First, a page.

So not having dialogue turned out to be an advantage? Funnily enough the lack of dialogue on the series was a good thing when we realized we had to shoot it very cinematically. We had to have the camera in lots of different places, which is practically very difficult to do. A character like ‘Bob The Builder’ can just stand there and use dialogue to say ‘We’re going over to Mrs Miggens to fix her roof‘ and you know what’s going to happen but to put over that kind of information in a seven-minute episode with no dialogue is very difficult. In the early stages I thought Shaun would become a good feature film because already it was quite cinematic. It becomes like a mini film, from an early stage.
Is it true that the Spice Girls helped increase Shaun’s popularity in the early days? Before the TV series Baby Spice was photographed wearing a ‘Shaun The Sheep’ backpack. The backpack was from ‘A Close Shave’ a short that Nick Park had made. We knew he was a popular character but it really dawned on us how popular when that photo came out and all the backpacks sold out, then sold out again. That was probably the moment we thought we should do something with Shaun.
To what extent is CGI used in the movie alongside stop motion animation? I’m not necessarily a purist but I like stop-frame animation, so we do as much as possible. Due to the scale of the sets we use CGI to add in things like sky & little effects. There’s a shot where someone spits out their tea, which we looked at using CGI to create a spray but we ended up using bits of wire from a fiber optic lamps, bought from Argos for £8. It looks great, I’m always satisfied when we can do it on camera.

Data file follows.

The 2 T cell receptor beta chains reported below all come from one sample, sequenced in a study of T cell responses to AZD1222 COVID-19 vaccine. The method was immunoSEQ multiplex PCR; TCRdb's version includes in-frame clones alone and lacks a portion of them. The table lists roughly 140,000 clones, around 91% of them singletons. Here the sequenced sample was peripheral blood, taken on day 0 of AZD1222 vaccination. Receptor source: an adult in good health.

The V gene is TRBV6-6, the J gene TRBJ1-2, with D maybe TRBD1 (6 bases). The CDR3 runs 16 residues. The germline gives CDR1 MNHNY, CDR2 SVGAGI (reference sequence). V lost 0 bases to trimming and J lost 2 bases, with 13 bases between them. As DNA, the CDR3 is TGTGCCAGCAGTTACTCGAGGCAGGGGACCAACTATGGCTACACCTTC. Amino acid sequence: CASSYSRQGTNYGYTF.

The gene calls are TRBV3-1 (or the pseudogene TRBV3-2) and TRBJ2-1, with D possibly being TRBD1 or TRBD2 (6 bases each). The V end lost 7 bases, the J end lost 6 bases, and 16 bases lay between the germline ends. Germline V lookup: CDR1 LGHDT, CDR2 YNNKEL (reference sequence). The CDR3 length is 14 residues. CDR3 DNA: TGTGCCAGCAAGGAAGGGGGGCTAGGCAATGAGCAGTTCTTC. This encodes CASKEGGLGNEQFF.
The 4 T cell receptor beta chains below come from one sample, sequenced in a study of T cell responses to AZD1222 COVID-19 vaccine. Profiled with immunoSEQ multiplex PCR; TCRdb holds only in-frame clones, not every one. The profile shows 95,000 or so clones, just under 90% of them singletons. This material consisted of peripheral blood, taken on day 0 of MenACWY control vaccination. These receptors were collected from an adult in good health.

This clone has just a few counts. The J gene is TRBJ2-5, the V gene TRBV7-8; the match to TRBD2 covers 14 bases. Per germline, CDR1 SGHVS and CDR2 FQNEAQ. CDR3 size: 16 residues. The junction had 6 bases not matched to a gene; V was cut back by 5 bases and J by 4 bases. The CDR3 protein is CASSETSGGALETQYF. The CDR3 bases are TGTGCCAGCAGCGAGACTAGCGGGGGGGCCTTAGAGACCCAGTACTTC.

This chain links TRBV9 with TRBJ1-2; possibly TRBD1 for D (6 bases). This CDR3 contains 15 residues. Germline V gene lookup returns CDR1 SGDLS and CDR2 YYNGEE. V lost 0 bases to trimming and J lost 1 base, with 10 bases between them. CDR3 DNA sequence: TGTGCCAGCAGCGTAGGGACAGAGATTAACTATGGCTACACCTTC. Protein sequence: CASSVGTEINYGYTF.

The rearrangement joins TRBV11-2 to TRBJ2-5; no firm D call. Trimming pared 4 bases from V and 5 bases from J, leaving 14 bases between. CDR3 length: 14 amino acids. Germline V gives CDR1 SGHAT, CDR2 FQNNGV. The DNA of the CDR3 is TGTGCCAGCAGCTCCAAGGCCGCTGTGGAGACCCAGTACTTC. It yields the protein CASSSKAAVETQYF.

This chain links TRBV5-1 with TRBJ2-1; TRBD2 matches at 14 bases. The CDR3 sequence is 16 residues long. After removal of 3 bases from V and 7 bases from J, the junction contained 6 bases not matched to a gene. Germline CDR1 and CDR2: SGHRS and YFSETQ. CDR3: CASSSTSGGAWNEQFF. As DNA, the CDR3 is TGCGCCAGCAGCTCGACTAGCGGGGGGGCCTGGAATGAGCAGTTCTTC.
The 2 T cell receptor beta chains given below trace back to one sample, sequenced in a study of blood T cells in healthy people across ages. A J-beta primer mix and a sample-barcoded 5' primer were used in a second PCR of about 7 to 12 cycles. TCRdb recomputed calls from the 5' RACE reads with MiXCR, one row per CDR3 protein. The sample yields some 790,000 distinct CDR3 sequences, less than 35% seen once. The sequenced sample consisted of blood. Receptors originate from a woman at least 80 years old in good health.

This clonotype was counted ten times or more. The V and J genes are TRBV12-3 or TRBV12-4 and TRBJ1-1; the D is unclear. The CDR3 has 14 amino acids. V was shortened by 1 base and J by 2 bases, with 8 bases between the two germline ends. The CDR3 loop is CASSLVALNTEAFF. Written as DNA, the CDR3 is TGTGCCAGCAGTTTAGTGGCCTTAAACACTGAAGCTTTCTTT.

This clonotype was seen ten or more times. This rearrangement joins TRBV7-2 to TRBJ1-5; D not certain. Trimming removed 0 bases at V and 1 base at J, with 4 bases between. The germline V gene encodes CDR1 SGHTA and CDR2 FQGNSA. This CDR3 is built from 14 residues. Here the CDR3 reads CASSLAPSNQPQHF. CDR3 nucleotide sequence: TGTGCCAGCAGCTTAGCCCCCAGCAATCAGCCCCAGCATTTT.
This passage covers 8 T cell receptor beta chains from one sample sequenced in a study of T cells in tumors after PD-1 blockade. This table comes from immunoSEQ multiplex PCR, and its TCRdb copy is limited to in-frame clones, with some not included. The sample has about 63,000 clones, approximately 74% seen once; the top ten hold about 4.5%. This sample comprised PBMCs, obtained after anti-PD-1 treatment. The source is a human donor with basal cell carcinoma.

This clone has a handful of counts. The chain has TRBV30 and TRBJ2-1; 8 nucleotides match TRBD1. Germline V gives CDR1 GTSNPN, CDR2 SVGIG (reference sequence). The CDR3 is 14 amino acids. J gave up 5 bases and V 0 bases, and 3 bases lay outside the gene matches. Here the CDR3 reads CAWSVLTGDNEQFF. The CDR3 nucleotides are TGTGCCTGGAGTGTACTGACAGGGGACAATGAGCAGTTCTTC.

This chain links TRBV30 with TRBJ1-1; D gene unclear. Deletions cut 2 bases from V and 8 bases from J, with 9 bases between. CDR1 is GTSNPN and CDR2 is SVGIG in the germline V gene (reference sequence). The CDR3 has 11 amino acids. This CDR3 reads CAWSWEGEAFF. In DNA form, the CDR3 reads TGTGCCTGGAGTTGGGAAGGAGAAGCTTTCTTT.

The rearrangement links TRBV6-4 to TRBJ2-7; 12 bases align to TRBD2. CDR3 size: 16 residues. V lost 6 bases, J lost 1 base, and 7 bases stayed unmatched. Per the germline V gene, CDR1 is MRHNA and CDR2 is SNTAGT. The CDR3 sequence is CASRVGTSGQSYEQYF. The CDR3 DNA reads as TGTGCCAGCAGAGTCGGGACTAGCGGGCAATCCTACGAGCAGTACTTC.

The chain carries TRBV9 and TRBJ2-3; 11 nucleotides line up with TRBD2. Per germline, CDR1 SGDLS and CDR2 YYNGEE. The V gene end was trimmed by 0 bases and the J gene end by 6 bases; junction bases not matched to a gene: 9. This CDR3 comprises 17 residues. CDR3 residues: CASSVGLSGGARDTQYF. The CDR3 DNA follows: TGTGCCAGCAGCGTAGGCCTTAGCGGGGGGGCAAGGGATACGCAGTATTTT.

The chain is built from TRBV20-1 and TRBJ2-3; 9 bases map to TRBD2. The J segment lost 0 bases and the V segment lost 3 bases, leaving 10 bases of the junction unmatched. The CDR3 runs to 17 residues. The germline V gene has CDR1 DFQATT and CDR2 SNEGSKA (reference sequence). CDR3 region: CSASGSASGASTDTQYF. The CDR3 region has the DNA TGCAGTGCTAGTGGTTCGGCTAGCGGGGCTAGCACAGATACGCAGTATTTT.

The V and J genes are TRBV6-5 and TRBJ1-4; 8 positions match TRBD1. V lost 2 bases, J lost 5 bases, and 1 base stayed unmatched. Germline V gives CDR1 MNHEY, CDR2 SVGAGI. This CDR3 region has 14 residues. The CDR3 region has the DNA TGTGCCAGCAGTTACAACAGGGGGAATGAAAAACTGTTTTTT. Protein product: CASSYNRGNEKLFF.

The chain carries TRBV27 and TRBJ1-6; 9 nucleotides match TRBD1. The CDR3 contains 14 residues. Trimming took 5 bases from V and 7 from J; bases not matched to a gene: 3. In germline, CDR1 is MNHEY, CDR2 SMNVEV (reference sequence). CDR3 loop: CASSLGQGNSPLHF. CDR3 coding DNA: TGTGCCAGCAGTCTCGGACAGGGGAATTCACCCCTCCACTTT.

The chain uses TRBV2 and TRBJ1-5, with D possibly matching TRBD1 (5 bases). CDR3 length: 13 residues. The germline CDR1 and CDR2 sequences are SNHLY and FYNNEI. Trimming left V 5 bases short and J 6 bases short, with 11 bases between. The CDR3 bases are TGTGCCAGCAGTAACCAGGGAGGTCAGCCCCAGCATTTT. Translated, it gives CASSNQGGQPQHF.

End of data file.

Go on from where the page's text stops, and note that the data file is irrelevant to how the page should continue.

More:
How do you ensure that the audience is universal and play well to adults as well as children? The market for animation these days is universal, there’s this rather chilling Hollywood phrase ‘Four Quadrant’, I’m not sure exactly what all four of them are but it’s when they try to target a film at all audiences and animated movies usually tick all four boxes.
It’s something that happened over the last few years, not only with Aardman but with movies like ‘Shrek’ and ‘Toy Story’, people in their twenties are going to see those without kids. So you get kids, you get families and you get adults going on their own. The market is as wide as you can make the story appealing. Shaun is something that everyone wanted to watch on television, it’s been a proven guilty pleasure for pensioners, mums & dads and so on. We’ve made a film that makes us laugh, you never approach a film like this and dumb it down to try make a children’s film. So we add jokes that make us laugh. It’s slapstick, it’s an adult story that kids will enjoy.
Shaun was the first series that Aardman made specifically for children but we didn’t change our approach. With ‘Wallace & Gromit’, ‘Morph’, or ‘Creature Comforts’ we never made an effort to make a children’s programme, we just wanted to make ourselves laugh, then if it worked for us then that’s ok. We took the same approach for Shaun even though it was a children’s series and that’s what’s giving it universal appeal.
When we were making the TV series we never thought of it as a children’s show. In the back of our minds we were just making shows that we liked. Occasionally the BBC would come back with changes, like you can’t have a pig with a chainsaw. (Laughs)
Did you have to make many changes for the American version of the TV show? We had to cut down the amount of poop, it was considered too authentic and there was too much of it around. We had to cut the poop out from the American version. They don’t go to toilet in America *Laughs* I have a fantastic list from Disney showing all the timecodes from the episodes with comments saying things like ‘I Can See Poop’. (laughs) We left the poop out after that, it made life easier on the second series.